With the new Congress not set to take office until 2015, what will the “lame duck” Congress complete before the new year?
This week the House and Senate chambers are set to consider spending bills for fiscal year 2015 and to fund the government past September 30 this year.
It was reported today that some members of Congress will oppose any continuing resolution to fund the government that keeps in place the bipartisan agreed to spending levels in the Budget Control Act of 2011, essentially committing to shut down the government if spending isn’t increased.
Lenwood Brooks, policy director of Public Notice, joins Geri Willis on The Willis Report to discuss what we can expect out of Washington now that the government is finally reopened.
Hamel: Funding, Debt Ceiling Fight An “Embarrassment” That Distracts From Fiscal Reality, Public Opinion
The recent debate over funding the government and raising the debt ceiling represents a collective failure by our leaders in Washington and a national embarrassment on the world stage. While many members of Congress and the president were busy scoring political points and making outlandish promises, they put our economy at immediate risk, lost sight of fiscal dangers in the future and diminished America’s standing in the world.
Lenwood Brooks, executive director of Public Notice, joins The Cindy Graves Show to discuss the latest on the government shutdown.
The government shutdown is now in its third day. According to one estimate, the shutdown will result in $300 million in lost economic output per day. Which means if the shutdown lasts …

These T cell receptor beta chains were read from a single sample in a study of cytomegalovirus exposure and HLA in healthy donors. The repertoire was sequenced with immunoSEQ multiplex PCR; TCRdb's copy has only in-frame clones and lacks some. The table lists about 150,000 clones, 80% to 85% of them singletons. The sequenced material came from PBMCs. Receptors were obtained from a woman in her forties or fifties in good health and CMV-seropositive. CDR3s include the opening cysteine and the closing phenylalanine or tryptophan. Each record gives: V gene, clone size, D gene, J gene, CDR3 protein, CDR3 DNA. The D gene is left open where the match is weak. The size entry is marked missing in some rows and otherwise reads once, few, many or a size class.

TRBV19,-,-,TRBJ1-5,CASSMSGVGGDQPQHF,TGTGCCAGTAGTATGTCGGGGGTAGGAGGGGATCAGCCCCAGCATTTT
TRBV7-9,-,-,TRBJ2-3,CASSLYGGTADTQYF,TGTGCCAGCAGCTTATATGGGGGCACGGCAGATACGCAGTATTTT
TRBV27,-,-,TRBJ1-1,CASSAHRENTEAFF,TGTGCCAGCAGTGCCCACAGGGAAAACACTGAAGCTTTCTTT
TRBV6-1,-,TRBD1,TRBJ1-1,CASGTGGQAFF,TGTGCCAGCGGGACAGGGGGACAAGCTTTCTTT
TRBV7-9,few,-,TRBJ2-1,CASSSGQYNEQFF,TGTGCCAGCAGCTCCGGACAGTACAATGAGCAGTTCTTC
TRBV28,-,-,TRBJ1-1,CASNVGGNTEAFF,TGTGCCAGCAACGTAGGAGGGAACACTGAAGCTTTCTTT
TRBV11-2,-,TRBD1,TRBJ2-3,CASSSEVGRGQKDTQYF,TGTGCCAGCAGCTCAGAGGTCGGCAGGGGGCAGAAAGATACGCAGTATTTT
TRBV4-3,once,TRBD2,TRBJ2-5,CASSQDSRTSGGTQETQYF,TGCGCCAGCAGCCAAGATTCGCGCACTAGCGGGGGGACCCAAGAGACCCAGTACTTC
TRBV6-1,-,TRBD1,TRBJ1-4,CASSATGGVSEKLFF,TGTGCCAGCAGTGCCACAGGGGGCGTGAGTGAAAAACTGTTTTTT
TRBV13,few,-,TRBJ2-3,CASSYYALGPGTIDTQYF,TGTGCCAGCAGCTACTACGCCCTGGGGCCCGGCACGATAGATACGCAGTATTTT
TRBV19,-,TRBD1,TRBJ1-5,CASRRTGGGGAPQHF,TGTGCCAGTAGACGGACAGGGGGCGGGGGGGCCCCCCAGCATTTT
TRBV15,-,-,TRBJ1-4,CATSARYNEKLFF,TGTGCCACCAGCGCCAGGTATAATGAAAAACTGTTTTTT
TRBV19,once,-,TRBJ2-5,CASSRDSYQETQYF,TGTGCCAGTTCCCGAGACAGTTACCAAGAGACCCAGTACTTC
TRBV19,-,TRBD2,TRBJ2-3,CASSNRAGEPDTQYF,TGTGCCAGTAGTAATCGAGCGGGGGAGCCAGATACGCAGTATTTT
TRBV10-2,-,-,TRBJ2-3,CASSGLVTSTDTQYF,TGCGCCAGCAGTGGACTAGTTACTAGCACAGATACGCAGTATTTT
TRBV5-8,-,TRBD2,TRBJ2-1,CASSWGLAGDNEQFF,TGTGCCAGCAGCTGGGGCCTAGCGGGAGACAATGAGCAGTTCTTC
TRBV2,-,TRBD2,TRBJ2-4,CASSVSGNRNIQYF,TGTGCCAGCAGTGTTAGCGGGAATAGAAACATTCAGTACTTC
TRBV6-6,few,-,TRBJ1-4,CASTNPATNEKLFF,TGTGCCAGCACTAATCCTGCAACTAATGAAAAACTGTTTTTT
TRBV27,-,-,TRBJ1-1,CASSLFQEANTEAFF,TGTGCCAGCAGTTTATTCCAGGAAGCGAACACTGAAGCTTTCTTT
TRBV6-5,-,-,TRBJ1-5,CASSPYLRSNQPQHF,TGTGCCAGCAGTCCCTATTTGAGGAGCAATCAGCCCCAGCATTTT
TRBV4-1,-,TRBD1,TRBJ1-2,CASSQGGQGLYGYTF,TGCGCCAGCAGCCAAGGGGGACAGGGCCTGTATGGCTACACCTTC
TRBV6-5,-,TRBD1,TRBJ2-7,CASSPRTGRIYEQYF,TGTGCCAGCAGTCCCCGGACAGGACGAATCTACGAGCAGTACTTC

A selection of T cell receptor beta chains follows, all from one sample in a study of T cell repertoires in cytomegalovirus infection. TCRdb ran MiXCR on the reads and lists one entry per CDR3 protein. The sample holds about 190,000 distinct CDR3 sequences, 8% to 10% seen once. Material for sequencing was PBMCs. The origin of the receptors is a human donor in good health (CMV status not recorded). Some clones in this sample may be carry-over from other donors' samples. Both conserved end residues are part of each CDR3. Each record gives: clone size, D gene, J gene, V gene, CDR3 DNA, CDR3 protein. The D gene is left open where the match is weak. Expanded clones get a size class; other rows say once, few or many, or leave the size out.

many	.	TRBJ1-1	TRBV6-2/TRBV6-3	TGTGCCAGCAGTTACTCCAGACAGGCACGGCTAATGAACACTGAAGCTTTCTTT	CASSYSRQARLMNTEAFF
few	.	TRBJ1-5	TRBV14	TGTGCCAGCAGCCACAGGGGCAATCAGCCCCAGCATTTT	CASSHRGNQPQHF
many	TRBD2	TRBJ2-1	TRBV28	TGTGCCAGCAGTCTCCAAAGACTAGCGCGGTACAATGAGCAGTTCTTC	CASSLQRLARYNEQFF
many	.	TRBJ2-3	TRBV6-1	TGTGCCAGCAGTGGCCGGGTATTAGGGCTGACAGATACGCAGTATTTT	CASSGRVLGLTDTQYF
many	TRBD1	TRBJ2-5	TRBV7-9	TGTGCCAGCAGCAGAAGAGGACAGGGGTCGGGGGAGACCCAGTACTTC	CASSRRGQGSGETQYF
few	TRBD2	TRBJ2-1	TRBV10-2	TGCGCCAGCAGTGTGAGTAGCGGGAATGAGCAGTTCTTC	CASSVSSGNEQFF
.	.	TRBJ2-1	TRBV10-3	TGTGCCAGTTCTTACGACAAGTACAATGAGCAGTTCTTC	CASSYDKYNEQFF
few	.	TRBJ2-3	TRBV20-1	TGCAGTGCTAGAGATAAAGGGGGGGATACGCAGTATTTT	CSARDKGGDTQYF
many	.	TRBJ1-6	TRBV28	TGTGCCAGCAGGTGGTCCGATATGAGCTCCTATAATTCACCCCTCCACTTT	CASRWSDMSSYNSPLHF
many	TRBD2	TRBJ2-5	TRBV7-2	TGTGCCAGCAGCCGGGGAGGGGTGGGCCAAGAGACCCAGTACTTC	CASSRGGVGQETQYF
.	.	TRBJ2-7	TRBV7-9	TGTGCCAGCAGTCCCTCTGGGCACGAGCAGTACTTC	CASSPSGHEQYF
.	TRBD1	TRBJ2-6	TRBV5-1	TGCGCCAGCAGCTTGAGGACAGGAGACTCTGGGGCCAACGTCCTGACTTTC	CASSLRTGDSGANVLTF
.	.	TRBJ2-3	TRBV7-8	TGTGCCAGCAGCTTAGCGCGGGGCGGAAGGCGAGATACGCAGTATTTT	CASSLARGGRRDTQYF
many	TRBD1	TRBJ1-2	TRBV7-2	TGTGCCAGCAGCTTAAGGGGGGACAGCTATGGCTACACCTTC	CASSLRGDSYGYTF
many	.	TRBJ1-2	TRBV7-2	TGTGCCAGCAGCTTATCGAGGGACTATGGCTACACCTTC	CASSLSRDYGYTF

Lenwood Brooks, policy director of Public Notice, joins Ringside Politics with Jeff Crouere to discuss how the partial government shutdown is a result of Washington’s failure to compromise on a budget.
Lawmakers have until 11:59 p.m. on Monday, Sept. 30 to pass a continuing resolution for fiscal year 2014 or the government will shut down. Well, the government would kind of shut down. Here are the five things you need to know about what would happen if lawmakers don’t agree on a CR.
Two years ago, Washington came together to reach a historic bipartisan compromise to reduce out-of-control federal spending, otherwise known as the Budget Control Act. Now, as another fiscal fight over the continuing resolution awaits lawmakers this fall, will they be able to come together once more and keep their commitment to the American public – or is Washington headed for another shutdown showdown?